President Vladimir Putin says the claims of Russia's interference in the U.S. presidential election are designed to distract public attention from real issues.
The United States has accused Russia of coordinating the hacks of Hillary Clinton's campaign emails to influence the outcome of the election.
Speaking Thursday to international foreign policy experts in Sochi, Putin dismissed "the hysteria about Russia's influence on the U.S. presidential election."
He argued that U.S. elites have used the "mythical and fictitious" issue to distract attention from real problems such as government debt and police violence.
"It's much simpler to distract people with so-called Russian hackers, spies, and agents of influence. Does anyone really think that Russia could influence the American people's choice in any way? Is America a banana republic or what? America is a great power."
Putin also said certain forces in the West were trying to exaggerate the threat that Russia posed in order to secure higher military spending and talk up their own importance.
He said Russia was not planning to attack anyone.
Washington last week formally accused the Russian government of trying to "interfere" in the 2016 White House race by hacking US political institutions, charges the Kremlin has repeatedly dismissed.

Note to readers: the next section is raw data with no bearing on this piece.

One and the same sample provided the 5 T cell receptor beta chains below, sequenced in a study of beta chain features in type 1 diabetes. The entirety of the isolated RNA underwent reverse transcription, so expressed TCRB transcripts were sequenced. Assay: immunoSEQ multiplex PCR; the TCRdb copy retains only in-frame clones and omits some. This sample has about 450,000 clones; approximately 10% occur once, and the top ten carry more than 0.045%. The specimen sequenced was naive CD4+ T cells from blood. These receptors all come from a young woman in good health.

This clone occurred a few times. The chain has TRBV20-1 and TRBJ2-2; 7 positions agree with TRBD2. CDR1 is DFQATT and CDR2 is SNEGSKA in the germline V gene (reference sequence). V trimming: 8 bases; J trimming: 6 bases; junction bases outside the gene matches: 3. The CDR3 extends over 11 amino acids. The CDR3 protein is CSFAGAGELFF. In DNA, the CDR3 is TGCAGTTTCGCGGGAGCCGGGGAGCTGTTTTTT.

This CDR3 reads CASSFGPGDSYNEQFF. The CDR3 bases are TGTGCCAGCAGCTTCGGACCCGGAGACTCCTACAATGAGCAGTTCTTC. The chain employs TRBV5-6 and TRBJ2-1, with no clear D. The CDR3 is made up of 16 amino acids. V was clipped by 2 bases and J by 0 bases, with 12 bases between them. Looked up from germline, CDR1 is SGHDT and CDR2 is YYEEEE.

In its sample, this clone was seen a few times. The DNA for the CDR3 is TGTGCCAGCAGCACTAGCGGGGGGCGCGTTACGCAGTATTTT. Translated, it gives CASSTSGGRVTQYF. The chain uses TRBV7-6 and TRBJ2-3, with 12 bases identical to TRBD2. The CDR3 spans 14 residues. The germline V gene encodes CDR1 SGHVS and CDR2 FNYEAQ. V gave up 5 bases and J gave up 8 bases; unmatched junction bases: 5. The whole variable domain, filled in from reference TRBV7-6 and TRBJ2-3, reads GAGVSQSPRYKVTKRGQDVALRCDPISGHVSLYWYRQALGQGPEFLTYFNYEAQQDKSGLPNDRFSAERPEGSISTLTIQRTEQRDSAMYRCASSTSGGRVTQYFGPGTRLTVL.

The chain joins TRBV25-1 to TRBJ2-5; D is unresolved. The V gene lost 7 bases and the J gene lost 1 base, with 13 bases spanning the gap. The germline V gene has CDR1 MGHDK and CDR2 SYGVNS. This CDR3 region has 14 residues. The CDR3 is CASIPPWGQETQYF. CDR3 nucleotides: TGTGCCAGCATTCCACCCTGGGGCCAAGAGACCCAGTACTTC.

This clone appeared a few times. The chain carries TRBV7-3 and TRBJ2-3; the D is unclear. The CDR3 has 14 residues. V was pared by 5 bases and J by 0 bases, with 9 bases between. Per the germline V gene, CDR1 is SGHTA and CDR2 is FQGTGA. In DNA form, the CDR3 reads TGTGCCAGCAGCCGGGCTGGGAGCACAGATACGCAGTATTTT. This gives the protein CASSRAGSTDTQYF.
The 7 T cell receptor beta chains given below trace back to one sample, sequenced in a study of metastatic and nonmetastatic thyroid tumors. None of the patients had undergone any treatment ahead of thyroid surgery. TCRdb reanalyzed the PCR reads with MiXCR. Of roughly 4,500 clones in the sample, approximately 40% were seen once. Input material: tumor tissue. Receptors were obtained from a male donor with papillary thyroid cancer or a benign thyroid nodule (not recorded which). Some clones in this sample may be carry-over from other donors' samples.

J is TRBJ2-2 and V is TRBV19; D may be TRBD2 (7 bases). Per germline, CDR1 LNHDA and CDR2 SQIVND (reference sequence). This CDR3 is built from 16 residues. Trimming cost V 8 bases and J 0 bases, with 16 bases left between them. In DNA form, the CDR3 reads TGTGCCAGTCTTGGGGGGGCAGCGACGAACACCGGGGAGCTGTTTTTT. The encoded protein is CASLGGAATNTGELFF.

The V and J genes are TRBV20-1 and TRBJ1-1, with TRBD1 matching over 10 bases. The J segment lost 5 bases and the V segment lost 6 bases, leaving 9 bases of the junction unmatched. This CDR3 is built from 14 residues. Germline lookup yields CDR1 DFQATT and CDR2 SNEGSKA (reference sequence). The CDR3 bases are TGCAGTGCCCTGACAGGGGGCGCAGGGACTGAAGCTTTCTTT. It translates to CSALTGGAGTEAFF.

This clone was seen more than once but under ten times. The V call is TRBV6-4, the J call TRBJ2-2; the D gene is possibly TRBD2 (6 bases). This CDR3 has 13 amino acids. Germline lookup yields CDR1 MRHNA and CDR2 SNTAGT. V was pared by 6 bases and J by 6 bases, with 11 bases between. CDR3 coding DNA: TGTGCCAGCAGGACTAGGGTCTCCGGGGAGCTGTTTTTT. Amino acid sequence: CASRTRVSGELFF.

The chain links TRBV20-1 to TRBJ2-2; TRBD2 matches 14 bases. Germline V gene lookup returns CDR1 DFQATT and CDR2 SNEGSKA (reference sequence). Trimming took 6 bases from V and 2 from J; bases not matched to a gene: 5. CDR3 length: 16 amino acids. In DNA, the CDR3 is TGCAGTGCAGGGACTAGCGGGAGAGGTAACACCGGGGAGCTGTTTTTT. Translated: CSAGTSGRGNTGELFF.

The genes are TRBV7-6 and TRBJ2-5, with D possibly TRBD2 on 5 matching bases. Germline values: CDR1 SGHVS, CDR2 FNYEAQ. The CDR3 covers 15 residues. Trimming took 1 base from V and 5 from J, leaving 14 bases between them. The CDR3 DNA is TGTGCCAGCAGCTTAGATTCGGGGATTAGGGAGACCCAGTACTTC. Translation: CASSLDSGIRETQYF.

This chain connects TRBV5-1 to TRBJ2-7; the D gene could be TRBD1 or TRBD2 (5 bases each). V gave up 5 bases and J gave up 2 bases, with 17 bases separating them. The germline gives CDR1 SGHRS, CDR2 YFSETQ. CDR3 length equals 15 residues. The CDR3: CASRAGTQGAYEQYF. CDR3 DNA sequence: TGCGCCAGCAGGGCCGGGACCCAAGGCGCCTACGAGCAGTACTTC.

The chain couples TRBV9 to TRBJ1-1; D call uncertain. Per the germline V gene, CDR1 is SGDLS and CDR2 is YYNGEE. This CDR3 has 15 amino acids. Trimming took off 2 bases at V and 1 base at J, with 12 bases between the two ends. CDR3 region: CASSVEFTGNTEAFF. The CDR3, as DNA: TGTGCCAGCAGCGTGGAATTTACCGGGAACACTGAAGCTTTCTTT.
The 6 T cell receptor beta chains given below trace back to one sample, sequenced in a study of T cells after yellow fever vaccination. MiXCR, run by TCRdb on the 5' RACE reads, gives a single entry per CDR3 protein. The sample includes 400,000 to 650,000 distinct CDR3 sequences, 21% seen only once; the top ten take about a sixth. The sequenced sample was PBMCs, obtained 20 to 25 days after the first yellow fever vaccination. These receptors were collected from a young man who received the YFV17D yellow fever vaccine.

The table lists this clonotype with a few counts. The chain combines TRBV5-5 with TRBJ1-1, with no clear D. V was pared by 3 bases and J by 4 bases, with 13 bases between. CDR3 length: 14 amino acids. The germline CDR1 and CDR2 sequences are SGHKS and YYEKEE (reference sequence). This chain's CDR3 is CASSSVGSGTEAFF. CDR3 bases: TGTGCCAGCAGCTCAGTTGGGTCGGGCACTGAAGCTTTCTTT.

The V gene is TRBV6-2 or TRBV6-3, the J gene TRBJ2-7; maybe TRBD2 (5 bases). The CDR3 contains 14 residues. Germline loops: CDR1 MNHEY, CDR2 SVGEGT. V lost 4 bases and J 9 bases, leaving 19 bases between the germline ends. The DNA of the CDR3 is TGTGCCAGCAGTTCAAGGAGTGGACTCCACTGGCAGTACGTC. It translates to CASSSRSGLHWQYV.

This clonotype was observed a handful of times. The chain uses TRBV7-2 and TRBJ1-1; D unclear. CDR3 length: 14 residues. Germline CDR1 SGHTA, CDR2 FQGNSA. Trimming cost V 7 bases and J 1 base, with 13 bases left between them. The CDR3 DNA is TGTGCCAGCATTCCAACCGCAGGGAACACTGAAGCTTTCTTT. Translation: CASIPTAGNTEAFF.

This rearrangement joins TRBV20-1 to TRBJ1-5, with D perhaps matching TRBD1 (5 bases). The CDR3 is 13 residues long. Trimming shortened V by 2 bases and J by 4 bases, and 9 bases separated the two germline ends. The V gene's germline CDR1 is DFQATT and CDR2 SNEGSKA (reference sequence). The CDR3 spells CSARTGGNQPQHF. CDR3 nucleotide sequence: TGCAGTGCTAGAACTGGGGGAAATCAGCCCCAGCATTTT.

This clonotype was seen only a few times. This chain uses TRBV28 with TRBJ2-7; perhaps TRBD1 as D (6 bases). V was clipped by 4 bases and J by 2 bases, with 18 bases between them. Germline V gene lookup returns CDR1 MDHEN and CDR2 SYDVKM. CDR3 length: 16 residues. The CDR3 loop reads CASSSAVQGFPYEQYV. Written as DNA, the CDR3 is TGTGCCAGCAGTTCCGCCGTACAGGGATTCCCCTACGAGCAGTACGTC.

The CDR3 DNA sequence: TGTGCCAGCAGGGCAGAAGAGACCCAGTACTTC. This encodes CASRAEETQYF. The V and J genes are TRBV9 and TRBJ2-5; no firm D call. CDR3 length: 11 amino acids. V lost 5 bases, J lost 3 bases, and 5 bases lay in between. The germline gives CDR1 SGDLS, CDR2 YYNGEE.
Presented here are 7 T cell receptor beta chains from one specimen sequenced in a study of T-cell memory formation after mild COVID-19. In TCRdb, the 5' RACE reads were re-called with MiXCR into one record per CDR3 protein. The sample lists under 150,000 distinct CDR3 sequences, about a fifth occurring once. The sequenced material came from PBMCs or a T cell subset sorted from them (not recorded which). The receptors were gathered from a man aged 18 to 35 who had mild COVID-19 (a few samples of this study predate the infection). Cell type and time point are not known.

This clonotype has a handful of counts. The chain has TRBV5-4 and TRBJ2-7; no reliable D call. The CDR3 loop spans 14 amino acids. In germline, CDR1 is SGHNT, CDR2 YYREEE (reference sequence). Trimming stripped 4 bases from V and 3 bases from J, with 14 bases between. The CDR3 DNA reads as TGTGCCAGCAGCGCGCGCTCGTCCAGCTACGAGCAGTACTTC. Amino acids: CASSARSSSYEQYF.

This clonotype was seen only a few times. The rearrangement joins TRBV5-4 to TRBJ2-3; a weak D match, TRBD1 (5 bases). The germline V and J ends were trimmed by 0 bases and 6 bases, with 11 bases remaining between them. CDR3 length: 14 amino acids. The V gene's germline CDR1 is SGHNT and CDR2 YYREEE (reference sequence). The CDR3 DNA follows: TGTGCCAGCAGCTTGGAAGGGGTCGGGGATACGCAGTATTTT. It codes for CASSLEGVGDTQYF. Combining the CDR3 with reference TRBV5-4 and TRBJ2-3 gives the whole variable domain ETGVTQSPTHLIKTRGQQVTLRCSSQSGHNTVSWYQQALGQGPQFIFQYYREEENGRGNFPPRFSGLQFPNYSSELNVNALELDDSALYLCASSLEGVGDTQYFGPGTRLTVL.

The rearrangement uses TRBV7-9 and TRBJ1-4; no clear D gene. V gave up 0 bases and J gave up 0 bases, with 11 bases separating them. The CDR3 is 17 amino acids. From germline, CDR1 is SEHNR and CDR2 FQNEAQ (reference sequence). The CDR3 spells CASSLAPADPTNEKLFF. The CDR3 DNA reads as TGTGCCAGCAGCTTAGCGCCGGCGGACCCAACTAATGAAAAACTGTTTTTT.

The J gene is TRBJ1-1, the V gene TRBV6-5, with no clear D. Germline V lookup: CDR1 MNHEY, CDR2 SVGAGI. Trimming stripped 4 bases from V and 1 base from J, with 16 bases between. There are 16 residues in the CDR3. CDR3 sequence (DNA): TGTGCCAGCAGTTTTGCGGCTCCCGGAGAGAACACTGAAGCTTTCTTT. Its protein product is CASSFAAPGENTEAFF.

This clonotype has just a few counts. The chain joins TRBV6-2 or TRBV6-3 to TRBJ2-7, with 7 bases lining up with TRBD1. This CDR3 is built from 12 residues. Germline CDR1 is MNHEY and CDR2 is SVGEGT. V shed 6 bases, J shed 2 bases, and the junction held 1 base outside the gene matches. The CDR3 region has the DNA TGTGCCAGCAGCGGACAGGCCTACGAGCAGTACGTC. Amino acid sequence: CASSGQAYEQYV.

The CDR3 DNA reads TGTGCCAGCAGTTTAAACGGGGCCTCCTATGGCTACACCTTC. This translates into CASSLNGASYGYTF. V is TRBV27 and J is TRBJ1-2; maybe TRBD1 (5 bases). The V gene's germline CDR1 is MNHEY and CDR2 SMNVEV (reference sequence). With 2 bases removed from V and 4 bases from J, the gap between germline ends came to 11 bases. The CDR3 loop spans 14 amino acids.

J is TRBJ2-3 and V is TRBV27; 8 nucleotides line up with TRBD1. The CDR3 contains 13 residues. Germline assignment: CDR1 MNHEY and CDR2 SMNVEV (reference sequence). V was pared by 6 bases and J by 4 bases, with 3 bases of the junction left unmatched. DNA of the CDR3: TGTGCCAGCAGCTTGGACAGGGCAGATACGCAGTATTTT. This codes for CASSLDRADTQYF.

Russian authorities have also slammed Washington for "unprecedented" threats after US Vice President Joe Biden told NBC this month that Putin would receive a "message" over the alleged hacking.
NBC later reported that the CIA was preparing a retaliatory cyber attack "designed to harass and embarrass the Kremlin leadership."
Russia's foreign ministry at the weekend said that an old version of its website had been attacked after a US hacker claimed he broke in and posted a mocking message.
Ministry spokeswoman Maria Zakharova said the incident could indicate that a US "cyber machine of destruction has started acting".
The Kremlin was propelled to the heart of US politics in July after Hillary Clinton's campaign blamed Moscow for a damaging leak of emails from the Democratic National Committee.
Russia has been accused of favouring Republican candidate Donald Trump -- who has praised Putin and called for better relations with Moscow -- over the more hawkish Clinton.
Russia's relations with the United States have slumped to a post-Cold War nadir over the conflict in Ukraine and stalled efforts to end the Syrian war.